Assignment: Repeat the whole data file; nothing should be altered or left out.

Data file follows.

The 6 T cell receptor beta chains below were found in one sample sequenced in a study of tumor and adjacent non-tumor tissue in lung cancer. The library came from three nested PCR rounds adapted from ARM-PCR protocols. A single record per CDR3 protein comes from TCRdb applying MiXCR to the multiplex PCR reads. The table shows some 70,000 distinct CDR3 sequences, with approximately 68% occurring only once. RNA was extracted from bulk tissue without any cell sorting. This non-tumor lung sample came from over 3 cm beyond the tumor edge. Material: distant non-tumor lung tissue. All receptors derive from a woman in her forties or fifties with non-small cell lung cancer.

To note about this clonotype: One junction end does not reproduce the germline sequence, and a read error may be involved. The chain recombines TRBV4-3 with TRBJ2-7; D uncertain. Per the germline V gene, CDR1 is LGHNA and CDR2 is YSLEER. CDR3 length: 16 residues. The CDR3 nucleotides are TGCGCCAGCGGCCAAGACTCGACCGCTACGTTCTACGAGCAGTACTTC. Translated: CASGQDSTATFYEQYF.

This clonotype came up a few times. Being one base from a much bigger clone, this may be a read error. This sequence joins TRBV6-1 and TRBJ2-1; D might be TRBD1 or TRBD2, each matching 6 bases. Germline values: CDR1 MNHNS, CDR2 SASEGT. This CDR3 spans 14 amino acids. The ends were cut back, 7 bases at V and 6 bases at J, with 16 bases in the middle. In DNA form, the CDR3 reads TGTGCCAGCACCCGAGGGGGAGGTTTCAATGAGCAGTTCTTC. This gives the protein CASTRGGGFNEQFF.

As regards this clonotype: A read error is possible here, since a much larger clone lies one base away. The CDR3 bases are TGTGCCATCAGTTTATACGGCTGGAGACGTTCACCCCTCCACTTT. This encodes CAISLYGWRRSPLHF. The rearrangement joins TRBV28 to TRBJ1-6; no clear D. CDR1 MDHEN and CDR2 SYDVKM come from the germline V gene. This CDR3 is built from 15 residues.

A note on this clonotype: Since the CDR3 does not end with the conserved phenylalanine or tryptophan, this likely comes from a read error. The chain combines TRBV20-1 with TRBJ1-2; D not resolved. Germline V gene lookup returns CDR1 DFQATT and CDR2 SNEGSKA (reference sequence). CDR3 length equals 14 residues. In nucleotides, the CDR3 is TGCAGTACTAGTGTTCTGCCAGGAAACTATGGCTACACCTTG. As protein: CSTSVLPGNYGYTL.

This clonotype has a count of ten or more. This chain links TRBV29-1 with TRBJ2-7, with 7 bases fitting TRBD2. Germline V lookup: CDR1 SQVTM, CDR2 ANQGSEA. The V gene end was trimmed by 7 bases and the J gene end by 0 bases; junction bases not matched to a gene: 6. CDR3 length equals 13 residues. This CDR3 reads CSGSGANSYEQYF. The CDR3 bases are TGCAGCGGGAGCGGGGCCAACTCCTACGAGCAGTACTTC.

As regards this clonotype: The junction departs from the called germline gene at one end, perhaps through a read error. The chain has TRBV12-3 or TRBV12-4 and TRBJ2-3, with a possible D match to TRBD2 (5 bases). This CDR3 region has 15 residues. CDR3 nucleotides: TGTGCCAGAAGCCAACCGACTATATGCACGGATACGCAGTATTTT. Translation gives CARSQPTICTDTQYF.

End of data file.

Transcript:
The 6 T cell receptor beta chains below were found in one sample sequenced in a study of tumor and adjacent non-tumor tissue in lung cancer. The library came from three nested PCR rounds adapted from ARM-PCR protocols. A single record per CDR3 protein comes from TCRdb applying MiXCR to the multiplex PCR reads. The table shows some 70,000 distinct CDR3 sequences, with approximately 68% occurring only once. RNA was extracted from bulk tissue without any cell sorting. This non-tumor lung sample came from over 3 cm beyond the tumor edge. Material: distant non-tumor lung tissue. All receptors derive from a woman in her forties or fifties with non-small cell lung cancer.

To note about this clonotype: One junction end does not reproduce the germline sequence, and a read error may be involved. The chain recombines TRBV4-3 with TRBJ2-7; D uncertain. Per the germline V gene, CDR1 is LGHNA and CDR2 is YSLEER. CDR3 length: 16 residues. The CDR3 nucleotides are TGCGCCAGCGGCCAAGACTCGACCGCTACGTTCTACGAGCAGTACTTC. Translated: CASGQDSTATFYEQYF.

This clonotype came up a few times. Being one base from a much bigger clone, this may be a read error. This sequence joins TRBV6-1 and TRBJ2-1; D might be TRBD1 or TRBD2, each matching 6 bases. Germline values: CDR1 MNHNS, CDR2 SASEGT. This CDR3 spans 14 amino acids. The ends were cut back, 7 bases at V and 6 bases at J, with 16 bases in the middle. In DNA form, the CDR3 reads TGTGCCAGCACCCGAGGGGGAGGTTTCAATGAGCAGTTCTTC. This gives the protein CASTRGGGFNEQFF.

As regards this clonotype: A read error is possible here, since a much larger clone lies one base away. The CDR3 bases are TGTGCCATCAGTTTATACGGCTGGAGACGTTCACCCCTCCACTTT. This encodes CAISLYGWRRSPLHF. The rearrangement joins TRBV28 to TRBJ1-6; no clear D. CDR1 MDHEN and CDR2 SYDVKM come from the germline V gene. This CDR3 is built from 15 residues.

A note on this clonotype: Since the CDR3 does not end with the conserved phenylalanine or tryptophan, this likely comes from a read error. The chain combines TRBV20-1 with TRBJ1-2; D not resolved. Germline V gene lookup returns CDR1 DFQATT and CDR2 SNEGSKA (reference sequence). CDR3 length equals 14 residues. In nucleotides, the CDR3 is TGCAGTACTAGTGTTCTGCCAGGAAACTATGGCTACACCTTG. As protein: CSTSVLPGNYGYTL.

This clonotype has a count of ten or more. This chain links TRBV29-1 with TRBJ2-7, with 7 bases fitting TRBD2. Germline V lookup: CDR1 SQVTM, CDR2 ANQGSEA. The V gene end was trimmed by 7 bases and the J gene end by 0 bases; junction bases not matched to a gene: 6. CDR3 length equals 13 residues. This CDR3 reads CSGSGANSYEQYF. The CDR3 bases are TGCAGCGGGAGCGGGGCCAACTCCTACGAGCAGTACTTC.

As regards this clonotype: The junction departs from the called germline gene at one end, perhaps through a read error. The chain has TRBV12-3 or TRBV12-4 and TRBJ2-3, with a possible D match to TRBD2 (5 bases). This CDR3 region has 15 residues. CDR3 nucleotides: TGTGCCAGAAGCCAACCGACTATATGCACGGATACGCAGTATTTT. Translation gives CARSQPTICTDTQYF.